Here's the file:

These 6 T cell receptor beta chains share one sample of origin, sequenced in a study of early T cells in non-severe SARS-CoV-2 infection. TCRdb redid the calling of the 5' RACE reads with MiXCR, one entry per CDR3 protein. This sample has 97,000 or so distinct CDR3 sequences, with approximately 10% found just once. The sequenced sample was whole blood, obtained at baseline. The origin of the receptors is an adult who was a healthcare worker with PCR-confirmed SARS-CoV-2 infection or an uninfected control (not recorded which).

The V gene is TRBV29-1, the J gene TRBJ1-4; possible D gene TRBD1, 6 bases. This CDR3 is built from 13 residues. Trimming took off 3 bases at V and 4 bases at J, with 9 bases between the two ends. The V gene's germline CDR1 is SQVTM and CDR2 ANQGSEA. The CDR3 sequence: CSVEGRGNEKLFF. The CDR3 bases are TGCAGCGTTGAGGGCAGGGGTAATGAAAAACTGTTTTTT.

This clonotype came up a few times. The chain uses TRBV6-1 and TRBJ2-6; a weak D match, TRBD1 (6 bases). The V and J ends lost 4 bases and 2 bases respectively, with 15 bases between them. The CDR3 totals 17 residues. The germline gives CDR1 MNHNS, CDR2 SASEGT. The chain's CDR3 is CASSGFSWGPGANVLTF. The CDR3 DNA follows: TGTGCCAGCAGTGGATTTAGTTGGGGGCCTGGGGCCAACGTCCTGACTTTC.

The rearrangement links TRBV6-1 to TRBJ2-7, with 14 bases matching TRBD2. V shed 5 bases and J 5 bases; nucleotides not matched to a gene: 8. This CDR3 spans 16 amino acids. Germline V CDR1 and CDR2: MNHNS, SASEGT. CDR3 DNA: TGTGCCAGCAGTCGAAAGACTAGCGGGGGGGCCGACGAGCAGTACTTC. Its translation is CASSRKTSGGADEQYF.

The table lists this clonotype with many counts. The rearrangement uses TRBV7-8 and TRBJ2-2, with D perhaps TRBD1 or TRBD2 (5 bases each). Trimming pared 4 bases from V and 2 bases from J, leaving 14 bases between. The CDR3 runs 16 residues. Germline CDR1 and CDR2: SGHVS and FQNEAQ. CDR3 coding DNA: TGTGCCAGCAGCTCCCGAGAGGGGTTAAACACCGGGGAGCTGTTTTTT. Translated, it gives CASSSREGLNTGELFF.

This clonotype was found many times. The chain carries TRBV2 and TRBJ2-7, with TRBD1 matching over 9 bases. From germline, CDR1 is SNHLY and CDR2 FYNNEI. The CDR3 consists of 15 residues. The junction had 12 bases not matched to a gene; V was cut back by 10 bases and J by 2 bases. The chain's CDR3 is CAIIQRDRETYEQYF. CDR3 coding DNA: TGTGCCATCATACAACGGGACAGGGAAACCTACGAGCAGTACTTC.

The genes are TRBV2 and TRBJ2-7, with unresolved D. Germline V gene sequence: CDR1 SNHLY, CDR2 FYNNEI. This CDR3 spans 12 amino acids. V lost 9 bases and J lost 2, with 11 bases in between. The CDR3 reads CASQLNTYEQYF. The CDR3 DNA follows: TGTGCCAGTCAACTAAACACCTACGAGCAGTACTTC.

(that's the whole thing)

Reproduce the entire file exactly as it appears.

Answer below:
These 6 T cell receptor beta chains share one sample of origin, sequenced in a study of early T cells in non-severe SARS-CoV-2 infection. TCRdb redid the calling of the 5' RACE reads with MiXCR, one entry per CDR3 protein. This sample has 97,000 or so distinct CDR3 sequences, with approximately 10% found just once. The sequenced sample was whole blood, obtained at baseline. The origin of the receptors is an adult who was a healthcare worker with PCR-confirmed SARS-CoV-2 infection or an uninfected control (not recorded which).

The V gene is TRBV29-1, the J gene TRBJ1-4; possible D gene TRBD1, 6 bases. This CDR3 is built from 13 residues. Trimming took off 3 bases at V and 4 bases at J, with 9 bases between the two ends. The V gene's germline CDR1 is SQVTM and CDR2 ANQGSEA. The CDR3 sequence: CSVEGRGNEKLFF. The CDR3 bases are TGCAGCGTTGAGGGCAGGGGTAATGAAAAACTGTTTTTT.

This clonotype came up a few times. The chain uses TRBV6-1 and TRBJ2-6; a weak D match, TRBD1 (6 bases). The V and J ends lost 4 bases and 2 bases respectively, with 15 bases between them. The CDR3 totals 17 residues. The germline gives CDR1 MNHNS, CDR2 SASEGT. The chain's CDR3 is CASSGFSWGPGANVLTF. The CDR3 DNA follows: TGTGCCAGCAGTGGATTTAGTTGGGGGCCTGGGGCCAACGTCCTGACTTTC.

The rearrangement links TRBV6-1 to TRBJ2-7, with 14 bases matching TRBD2. V shed 5 bases and J 5 bases; nucleotides not matched to a gene: 8. This CDR3 spans 16 amino acids. Germline V CDR1 and CDR2: MNHNS, SASEGT. CDR3 DNA: TGTGCCAGCAGTCGAAAGACTAGCGGGGGGGCCGACGAGCAGTACTTC. Its translation is CASSRKTSGGADEQYF.

The table lists this clonotype with many counts. The rearrangement uses TRBV7-8 and TRBJ2-2, with D perhaps TRBD1 or TRBD2 (5 bases each). Trimming pared 4 bases from V and 2 bases from J, leaving 14 bases between. The CDR3 runs 16 residues. Germline CDR1 and CDR2: SGHVS and FQNEAQ. CDR3 coding DNA: TGTGCCAGCAGCTCCCGAGAGGGGTTAAACACCGGGGAGCTGTTTTTT. Translated, it gives CASSSREGLNTGELFF.

This clonotype was found many times. The chain carries TRBV2 and TRBJ2-7, with TRBD1 matching over 9 bases. From germline, CDR1 is SNHLY and CDR2 FYNNEI. The CDR3 consists of 15 residues. The junction had 12 bases not matched to a gene; V was cut back by 10 bases and J by 2 bases. The chain's CDR3 is CAIIQRDRETYEQYF. CDR3 coding DNA: TGTGCCATCATACAACGGGACAGGGAAACCTACGAGCAGTACTTC.

The genes are TRBV2 and TRBJ2-7, with unresolved D. Germline V gene sequence: CDR1 SNHLY, CDR2 FYNNEI. This CDR3 spans 12 amino acids. V lost 9 bases and J lost 2, with 11 bases in between. The CDR3 reads CASQLNTYEQYF. The CDR3 DNA follows: TGTGCCAGTCAACTAAACACCTACGAGCAGTACTTC.